Cost Share or Matching Funds

If the funder requires cost share or matching funds, the sources and uses of the cost share or match must be itemized and based upon current market prices (as are all other budget items). Cost share or match can either be cash or in-kind donations.

All items that require the exchange of money are regarded as a cash match or a cost share. This includes the costs of any salaries, supplies, travel, or other expenses that will be paid for by the applicant.

Any items that do not involve the transfer of money are classified as in-kind matches. In-kind contributions include donations of time, services, supplies, or equipment. However, not all funders or funding programs allow in-kind contributions to meet match or cost share requirements. Be sure to check the guidelines before listing in-kind contributions in your budget.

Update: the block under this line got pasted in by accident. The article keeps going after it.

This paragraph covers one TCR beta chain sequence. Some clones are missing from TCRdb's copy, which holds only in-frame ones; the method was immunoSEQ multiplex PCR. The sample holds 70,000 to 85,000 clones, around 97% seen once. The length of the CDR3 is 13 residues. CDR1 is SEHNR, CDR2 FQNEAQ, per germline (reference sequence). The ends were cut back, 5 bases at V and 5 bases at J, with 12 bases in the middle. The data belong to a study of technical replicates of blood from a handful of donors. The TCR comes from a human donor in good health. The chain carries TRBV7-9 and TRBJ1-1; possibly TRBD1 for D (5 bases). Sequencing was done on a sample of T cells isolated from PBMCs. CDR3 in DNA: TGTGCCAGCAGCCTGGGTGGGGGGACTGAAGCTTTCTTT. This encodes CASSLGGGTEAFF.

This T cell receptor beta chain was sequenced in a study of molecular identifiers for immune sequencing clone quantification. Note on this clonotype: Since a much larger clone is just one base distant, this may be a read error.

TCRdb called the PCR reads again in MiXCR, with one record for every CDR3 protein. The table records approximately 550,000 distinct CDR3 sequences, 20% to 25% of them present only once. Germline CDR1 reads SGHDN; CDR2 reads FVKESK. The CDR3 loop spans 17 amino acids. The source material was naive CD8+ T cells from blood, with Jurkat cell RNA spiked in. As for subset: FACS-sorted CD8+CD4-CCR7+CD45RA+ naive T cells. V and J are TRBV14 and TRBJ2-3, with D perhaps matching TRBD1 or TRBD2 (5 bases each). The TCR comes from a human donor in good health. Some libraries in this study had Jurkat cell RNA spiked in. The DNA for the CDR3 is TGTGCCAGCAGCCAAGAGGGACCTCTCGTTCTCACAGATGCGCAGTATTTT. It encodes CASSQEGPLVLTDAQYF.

Also, read the guidelines to determine if the cost share or match must be based on the total grant request or the total cost of the project. Different funders and programs use various formulas to determine the amount of cash match or cost share required.

Adhere to the Regulations

Budgets for many state and nearly all federal funding opportunities are subject to regulations that impact consulting services, the selection of services or products, discounts, and products or services that will provided by program partners. For example, Sections 80.36 and 74.40-74.48 of the Education Department General Administrative Regulations (EDGAR) state that applicants must use procurement procedures that support full and open competition. Thus, vendors cannot be selected prior to submission of the funding proposal. Once the funds are awarded, providers of the goods and services outlined in the budget must be selected using an open bidding process that permits all qualified parties to compete for the contract.